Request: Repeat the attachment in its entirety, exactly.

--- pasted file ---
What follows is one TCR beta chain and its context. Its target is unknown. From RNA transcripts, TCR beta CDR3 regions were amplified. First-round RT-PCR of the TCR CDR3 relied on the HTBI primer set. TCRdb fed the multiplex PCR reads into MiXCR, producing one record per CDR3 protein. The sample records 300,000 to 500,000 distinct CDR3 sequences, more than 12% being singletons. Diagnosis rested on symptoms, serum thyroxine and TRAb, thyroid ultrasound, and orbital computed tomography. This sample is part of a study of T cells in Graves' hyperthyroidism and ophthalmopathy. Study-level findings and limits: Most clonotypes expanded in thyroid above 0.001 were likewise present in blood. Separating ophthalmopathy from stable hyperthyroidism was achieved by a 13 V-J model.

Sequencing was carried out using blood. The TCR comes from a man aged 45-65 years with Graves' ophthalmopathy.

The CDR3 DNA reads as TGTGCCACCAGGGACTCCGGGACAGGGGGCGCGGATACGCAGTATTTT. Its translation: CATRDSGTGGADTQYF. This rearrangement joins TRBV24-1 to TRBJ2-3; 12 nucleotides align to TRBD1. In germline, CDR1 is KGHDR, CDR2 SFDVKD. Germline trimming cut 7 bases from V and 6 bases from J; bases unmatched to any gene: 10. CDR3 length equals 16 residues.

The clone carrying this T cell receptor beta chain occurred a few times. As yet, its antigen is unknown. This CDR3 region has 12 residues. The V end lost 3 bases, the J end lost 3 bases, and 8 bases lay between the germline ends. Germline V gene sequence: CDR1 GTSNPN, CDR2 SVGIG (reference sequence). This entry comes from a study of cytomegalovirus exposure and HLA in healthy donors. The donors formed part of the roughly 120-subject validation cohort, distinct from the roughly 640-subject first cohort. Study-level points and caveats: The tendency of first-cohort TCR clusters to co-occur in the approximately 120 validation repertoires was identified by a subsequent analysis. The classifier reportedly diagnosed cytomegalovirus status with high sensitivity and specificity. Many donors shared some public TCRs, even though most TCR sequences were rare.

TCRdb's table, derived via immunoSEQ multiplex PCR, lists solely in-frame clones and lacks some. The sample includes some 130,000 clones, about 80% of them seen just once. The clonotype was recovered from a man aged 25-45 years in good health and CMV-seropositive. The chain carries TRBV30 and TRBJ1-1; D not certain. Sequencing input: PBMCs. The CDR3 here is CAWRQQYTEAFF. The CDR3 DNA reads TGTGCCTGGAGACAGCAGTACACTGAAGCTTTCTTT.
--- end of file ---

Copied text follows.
What follows is one TCR beta chain and its context. Its target is unknown. From RNA transcripts, TCR beta CDR3 regions were amplified. First-round RT-PCR of the TCR CDR3 relied on the HTBI primer set. TCRdb fed the multiplex PCR reads into MiXCR, producing one record per CDR3 protein. The sample records 300,000 to 500,000 distinct CDR3 sequences, more than 12% being singletons. Diagnosis rested on symptoms, serum thyroxine and TRAb, thyroid ultrasound, and orbital computed tomography. This sample is part of a study of T cells in Graves' hyperthyroidism and ophthalmopathy. Study-level findings and limits: Most clonotypes expanded in thyroid above 0.001 were likewise present in blood. Separating ophthalmopathy from stable hyperthyroidism was achieved by a 13 V-J model.

Sequencing was carried out using blood. The TCR comes from a man aged 45-65 years with Graves' ophthalmopathy.

The CDR3 DNA reads as TGTGCCACCAGGGACTCCGGGACAGGGGGCGCGGATACGCAGTATTTT. Its translation: CATRDSGTGGADTQYF. This rearrangement joins TRBV24-1 to TRBJ2-3; 12 nucleotides align to TRBD1. In germline, CDR1 is KGHDR, CDR2 SFDVKD. Germline trimming cut 7 bases from V and 6 bases from J; bases unmatched to any gene: 10. CDR3 length equals 16 residues.

The clone carrying this T cell receptor beta chain occurred a few times. As yet, its antigen is unknown. This CDR3 region has 12 residues. The V end lost 3 bases, the J end lost 3 bases, and 8 bases lay between the germline ends. Germline V gene sequence: CDR1 GTSNPN, CDR2 SVGIG (reference sequence). This entry comes from a study of cytomegalovirus exposure and HLA in healthy donors. The donors formed part of the roughly 120-subject validation cohort, distinct from the roughly 640-subject first cohort. Study-level points and caveats: The tendency of first-cohort TCR clusters to co-occur in the approximately 120 validation repertoires was identified by a subsequent analysis. The classifier reportedly diagnosed cytomegalovirus status with high sensitivity and specificity. Many donors shared some public TCRs, even though most TCR sequences were rare.

TCRdb's table, derived via immunoSEQ multiplex PCR, lists solely in-frame clones and lacks some. The sample includes some 130,000 clones, about 80% of them seen just once. The clonotype was recovered from a man aged 25-45 years in good health and CMV-seropositive. The chain carries TRBV30 and TRBJ1-1; D not certain. Sequencing input: PBMCs. The CDR3 here is CAWRQQYTEAFF. The CDR3 DNA reads TGTGCCTGGAGACAGCAGTACACTGAAGCTTTCTTT.